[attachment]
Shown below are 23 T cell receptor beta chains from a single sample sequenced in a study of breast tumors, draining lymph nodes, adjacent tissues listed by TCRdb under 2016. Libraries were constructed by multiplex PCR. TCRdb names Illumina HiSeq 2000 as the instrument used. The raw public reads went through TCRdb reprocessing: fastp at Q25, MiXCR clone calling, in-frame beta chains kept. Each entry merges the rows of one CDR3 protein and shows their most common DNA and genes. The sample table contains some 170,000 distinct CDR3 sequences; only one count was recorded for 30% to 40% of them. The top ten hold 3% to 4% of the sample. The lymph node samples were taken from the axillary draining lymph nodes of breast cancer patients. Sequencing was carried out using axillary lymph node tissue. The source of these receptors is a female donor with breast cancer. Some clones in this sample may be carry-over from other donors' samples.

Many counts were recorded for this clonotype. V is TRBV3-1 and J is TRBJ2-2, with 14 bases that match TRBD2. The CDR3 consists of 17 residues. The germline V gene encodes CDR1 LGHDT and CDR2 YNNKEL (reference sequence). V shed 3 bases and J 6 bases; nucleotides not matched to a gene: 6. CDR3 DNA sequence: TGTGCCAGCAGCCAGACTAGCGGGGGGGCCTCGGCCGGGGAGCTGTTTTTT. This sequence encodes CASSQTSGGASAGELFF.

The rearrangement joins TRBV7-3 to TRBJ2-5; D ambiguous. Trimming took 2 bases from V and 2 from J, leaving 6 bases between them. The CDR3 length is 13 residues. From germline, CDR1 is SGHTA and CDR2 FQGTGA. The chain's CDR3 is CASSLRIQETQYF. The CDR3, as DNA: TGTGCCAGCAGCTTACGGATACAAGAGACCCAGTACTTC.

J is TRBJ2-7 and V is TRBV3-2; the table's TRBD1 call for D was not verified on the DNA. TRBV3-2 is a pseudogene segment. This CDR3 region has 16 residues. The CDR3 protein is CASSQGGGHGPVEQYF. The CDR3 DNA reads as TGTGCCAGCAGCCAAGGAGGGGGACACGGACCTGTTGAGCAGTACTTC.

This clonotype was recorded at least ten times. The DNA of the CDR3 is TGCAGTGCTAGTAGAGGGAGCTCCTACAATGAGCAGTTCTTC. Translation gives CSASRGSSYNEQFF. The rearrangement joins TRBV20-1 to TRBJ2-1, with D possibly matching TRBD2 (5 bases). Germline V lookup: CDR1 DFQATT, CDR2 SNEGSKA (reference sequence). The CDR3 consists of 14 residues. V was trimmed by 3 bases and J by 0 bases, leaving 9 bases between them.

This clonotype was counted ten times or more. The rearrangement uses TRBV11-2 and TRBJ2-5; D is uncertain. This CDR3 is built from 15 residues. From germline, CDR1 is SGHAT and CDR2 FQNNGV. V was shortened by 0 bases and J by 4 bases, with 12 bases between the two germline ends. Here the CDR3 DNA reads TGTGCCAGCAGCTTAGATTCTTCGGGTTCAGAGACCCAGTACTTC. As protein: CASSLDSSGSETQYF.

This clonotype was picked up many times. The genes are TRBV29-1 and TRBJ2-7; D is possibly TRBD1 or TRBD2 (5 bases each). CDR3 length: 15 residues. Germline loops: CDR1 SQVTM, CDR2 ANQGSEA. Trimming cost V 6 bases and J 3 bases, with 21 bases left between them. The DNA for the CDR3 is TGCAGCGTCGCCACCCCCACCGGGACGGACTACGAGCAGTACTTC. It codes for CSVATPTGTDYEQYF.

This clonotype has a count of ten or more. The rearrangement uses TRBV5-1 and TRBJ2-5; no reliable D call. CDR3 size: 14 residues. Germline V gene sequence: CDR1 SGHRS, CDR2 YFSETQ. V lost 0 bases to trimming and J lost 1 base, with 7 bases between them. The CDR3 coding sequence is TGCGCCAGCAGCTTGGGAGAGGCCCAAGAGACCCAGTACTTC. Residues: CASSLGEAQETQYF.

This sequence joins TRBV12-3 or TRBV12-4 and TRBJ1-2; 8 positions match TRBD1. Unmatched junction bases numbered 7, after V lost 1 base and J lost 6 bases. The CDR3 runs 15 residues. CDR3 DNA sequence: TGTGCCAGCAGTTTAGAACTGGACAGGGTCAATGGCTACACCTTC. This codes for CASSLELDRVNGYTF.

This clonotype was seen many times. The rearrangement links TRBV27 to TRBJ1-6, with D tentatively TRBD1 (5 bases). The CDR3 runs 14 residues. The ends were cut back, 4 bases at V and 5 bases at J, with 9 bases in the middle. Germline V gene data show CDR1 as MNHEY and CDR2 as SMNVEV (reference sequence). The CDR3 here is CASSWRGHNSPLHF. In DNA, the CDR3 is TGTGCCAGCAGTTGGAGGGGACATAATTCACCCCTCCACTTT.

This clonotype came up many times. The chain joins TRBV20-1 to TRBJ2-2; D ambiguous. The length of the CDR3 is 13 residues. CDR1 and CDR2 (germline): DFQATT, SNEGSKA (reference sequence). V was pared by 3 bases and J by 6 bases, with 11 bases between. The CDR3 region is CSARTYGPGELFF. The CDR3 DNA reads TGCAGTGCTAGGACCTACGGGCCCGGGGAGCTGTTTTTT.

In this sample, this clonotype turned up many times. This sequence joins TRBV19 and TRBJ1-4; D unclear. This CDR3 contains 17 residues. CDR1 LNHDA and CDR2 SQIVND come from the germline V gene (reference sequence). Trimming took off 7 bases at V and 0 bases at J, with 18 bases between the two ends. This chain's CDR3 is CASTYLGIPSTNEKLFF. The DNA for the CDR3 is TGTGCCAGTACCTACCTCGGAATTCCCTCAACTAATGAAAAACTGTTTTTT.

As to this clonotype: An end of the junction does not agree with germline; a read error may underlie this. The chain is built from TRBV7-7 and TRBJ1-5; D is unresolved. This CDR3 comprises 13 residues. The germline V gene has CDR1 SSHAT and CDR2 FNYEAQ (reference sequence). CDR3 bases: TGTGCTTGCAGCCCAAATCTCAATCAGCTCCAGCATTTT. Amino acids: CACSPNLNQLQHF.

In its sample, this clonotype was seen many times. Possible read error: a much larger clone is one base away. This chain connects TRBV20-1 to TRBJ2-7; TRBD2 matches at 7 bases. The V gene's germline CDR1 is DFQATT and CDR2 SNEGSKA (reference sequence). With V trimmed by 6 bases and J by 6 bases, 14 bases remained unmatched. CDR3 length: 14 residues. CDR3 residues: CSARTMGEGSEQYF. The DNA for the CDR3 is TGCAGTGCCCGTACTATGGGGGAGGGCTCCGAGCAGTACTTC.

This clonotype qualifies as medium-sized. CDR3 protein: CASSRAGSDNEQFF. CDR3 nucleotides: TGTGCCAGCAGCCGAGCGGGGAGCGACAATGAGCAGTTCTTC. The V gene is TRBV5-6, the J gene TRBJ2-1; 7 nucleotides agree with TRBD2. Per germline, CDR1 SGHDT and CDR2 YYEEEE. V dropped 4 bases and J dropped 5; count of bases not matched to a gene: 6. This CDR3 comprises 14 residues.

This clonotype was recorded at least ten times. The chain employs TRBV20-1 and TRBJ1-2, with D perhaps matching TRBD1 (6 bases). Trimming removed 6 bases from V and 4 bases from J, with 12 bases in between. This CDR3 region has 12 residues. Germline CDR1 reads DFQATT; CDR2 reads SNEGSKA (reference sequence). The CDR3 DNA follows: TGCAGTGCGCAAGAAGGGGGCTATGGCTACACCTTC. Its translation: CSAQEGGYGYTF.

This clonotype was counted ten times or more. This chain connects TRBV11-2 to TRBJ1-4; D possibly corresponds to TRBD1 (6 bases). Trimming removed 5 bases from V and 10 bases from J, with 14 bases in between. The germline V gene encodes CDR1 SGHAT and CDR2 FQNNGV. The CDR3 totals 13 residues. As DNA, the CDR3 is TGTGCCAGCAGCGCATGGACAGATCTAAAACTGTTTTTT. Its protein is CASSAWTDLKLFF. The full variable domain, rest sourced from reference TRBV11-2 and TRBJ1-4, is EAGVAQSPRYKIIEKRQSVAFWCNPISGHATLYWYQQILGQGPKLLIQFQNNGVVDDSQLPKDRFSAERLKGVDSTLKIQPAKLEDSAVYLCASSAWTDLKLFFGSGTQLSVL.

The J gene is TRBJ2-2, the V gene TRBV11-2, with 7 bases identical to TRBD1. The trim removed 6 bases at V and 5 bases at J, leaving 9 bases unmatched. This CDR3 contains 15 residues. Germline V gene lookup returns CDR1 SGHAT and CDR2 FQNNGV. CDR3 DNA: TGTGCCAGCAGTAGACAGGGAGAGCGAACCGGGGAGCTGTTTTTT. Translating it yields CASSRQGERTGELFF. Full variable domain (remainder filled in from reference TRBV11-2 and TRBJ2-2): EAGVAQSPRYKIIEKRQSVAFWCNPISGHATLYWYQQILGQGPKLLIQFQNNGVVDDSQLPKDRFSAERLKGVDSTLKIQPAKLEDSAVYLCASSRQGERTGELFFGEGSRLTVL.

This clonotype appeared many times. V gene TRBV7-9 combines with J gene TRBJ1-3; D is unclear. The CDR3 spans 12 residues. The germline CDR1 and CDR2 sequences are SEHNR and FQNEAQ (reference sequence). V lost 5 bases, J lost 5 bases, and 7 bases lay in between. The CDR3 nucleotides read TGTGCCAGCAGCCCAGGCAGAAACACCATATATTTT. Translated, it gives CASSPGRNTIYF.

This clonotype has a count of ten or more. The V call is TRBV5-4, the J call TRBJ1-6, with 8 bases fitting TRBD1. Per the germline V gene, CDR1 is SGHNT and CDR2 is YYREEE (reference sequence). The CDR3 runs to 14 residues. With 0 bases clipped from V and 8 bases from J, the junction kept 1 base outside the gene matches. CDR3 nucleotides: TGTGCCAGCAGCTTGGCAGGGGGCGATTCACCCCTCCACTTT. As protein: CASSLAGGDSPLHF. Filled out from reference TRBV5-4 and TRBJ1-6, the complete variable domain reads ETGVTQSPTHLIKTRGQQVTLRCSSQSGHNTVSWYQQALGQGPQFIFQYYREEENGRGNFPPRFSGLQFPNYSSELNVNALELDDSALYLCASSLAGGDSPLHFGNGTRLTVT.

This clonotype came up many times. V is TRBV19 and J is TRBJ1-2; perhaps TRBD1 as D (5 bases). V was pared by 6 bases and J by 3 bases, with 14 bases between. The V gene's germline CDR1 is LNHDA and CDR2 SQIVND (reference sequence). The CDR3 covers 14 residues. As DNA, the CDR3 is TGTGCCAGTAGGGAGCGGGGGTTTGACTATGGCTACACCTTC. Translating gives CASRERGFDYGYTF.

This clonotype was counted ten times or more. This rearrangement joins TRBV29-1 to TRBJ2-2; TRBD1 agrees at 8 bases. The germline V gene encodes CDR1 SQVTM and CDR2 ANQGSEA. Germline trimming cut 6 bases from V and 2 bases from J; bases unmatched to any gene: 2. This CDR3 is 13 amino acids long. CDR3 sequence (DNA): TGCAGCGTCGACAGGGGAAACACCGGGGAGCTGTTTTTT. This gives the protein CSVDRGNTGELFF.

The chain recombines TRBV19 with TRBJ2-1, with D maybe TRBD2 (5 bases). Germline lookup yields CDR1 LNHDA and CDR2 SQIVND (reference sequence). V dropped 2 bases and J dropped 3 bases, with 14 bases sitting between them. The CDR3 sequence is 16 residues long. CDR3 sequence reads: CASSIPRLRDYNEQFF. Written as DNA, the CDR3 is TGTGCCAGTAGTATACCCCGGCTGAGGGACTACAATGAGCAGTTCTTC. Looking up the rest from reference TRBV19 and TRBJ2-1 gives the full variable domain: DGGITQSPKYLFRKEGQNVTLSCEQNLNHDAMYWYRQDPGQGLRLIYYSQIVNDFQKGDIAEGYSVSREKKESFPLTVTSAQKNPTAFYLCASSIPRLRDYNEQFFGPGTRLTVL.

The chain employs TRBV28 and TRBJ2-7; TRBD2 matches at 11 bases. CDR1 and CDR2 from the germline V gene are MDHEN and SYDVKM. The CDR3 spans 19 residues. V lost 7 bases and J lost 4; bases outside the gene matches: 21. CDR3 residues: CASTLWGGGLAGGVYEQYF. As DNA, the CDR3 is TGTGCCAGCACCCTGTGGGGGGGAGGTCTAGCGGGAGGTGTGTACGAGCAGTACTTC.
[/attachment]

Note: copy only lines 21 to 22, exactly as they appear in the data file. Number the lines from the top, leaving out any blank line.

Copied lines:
This clonotype came up many times. V is TRBV19 and J is TRBJ1-2; perhaps TRBD1 as D (5 bases). V was pared by 6 bases and J by 3 bases, with 14 bases between. The V gene's germline CDR1 is LNHDA and CDR2 SQIVND (reference sequence). The CDR3 covers 14 residues. As DNA, the CDR3 is TGTGCCAGTAGGGAGCGGGGGTTTGACTATGGCTACACCTTC. Translating gives CASRERGFDYGYTF.

This clonotype was counted ten times or more. This rearrangement joins TRBV29-1 to TRBJ2-2; TRBD1 agrees at 8 bases. The germline V gene encodes CDR1 SQVTM and CDR2 ANQGSEA. Germline trimming cut 6 bases from V and 2 bases from J; bases unmatched to any gene: 2. This CDR3 is 13 amino acids long. CDR3 sequence (DNA): TGCAGCGTCGACAGGGGAAACACCGGGGAGCTGTTTTTT. This gives the protein CSVDRGNTGELFF.